Sustainability and Sunshine
April — a month of rebirth, growth, hope and beauty. Birds chirping, flowers blossoming, squirrels screeching: what better time to celebrate the Earth than this glorious time of year? April 12 – 22 marked the celebration of Earth Week. During this extended “week,” various events took place to celebrate the Earth, such as a Plum Creek clean-up and two community tree plantings.
Earth Week concluded with the celebration of Earth Day on Saturday, April 21. This beautiful day drew a crowd estimated to be about 600 people. Opening speeches were given by John Petersen, head of the environmental studies department, and Nathan Engstrom, the director of the office of environmental sustainability, about the progress and future responsibilities associated with pressing environmental issues.
The event boasted free food from co-ops, solar powered demonstrations, petitions from different organizations and live music, among many other things. One of the most popular demonstrations was a solar-powered Dance Dance Revolution video game.
Meredith Dowling, OC ’06, described the event as “a major success that brought different organizations and communities together in support of a universal cause.”
Rebecca Eiseman, a sophomore who is the student head of Oberlin’s chapter of the Ohio Public Interest Research Group, was responsible for an enormous portion of the planning and organizing of the event. “We were so lucky that Saturday was such a beautiful day; we didn’t have to do much to promote Earth Day. People just came out to the Wilder Bowl to enjoy the great weather,” exclaimed Eiseman.
She viewed the event as a success as well. “Compared to last year, there was a much better turnout. There was more participation from different student and community based organizations,” said Eiseman.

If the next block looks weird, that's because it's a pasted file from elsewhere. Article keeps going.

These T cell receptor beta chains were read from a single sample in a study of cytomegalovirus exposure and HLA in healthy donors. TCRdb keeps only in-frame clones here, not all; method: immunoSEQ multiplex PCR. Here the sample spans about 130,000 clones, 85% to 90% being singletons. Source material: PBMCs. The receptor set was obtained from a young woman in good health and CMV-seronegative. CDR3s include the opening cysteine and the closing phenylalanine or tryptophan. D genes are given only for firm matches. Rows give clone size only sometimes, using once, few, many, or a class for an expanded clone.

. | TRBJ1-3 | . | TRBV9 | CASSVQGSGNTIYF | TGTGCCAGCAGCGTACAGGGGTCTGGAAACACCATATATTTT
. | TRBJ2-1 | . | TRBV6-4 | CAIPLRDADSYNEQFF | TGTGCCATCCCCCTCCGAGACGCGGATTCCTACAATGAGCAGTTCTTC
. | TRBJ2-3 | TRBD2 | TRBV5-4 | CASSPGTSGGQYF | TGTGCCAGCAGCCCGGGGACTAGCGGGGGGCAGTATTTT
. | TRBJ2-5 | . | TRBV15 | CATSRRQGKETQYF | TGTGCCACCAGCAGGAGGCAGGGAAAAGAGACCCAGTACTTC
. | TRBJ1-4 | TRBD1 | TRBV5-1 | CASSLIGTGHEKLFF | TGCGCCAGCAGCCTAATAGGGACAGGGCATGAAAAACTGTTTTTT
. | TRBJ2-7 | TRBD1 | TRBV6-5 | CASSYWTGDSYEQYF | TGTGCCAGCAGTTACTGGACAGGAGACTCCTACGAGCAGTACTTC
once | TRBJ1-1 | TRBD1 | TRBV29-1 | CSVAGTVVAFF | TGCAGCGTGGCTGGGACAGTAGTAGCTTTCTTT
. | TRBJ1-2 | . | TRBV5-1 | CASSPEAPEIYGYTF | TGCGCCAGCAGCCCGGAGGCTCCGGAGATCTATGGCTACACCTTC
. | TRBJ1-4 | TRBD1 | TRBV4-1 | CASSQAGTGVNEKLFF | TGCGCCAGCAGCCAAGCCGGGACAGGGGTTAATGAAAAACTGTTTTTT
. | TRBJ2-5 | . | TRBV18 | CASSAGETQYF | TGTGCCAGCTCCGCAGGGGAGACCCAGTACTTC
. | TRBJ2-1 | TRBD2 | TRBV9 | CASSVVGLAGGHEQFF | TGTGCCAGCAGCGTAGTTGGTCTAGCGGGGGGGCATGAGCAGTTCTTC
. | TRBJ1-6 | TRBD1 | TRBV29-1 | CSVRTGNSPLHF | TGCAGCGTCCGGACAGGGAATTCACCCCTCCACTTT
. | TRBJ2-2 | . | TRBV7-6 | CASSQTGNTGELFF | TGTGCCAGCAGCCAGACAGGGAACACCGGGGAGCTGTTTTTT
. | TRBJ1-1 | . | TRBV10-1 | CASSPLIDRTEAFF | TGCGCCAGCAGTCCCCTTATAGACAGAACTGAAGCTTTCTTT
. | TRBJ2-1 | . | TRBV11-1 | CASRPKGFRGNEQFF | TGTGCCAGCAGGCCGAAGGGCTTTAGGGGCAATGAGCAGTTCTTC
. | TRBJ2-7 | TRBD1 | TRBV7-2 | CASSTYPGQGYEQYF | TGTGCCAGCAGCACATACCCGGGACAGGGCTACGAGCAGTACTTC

Eiseman still sees room for improvement, however. “I would like to improve Earth Day [next year] by involving more of the community members. Also, this year was a great celebration of the day, but I would like to see the event become more educational,” she said.
In addition, an Entrepreneurship and the Environment Panel was held on April 18, sponsored by the Office of Sustainability, the Social Entrepreneurship ExCo and the Office of Creativity and Leadership and Entrepreneurship at Oberlin. The goal of this event was to give students a chance to speak with esteemed environmentalists.
Dowling, the assistant coordinator of the office of environmental sustainability, attended this panel. “The event gave interested students a chance to look at solving environmental issues from an entrepreneurial perspective,” said Dowling. “Turnout wasn’t huge, but the people who attended appreciated the chance to talk to the panel about their own ideas. It encouraged students to develop their own ideas about how to make a difference environmentally,” Dowling continued.
Earth Week culminated with the announcement of the winner of the 2007 Dorm Energy Competition, which was held from April 6-20. On the final day of Earth Week, Talcott was announced as the winner of the competition, having reduced its emissions by about 25 percent.
The fourth annual competition was a major success with 12 of the 18 dorms and housing areas reducing their emissions from their baseline measurement. During Earth Week, Oberlin also participated in the Campus Ecology Chill Out contest sponsored by the National Wildlife Federation. The contest distinguishes colleges and universities around the country that have created ground-breaking programs to reduce the impacts of global warming. While over 100 schools entered the competition, only Oberlin and seven other schools were presented with awards. Oberlin received the award for its Campus Resource Monitoring System.
“Colleges and universities are key places for demonstrating how to reduce emissions of carbon dioxide, the major culprit of global warming,” says Julian Keniry, director of campus and community leadership for the National Wildlife Federation. “Oberlin has demonstrated its leadership in promoting renewable energy options both on campus and throughout the surrounding community.”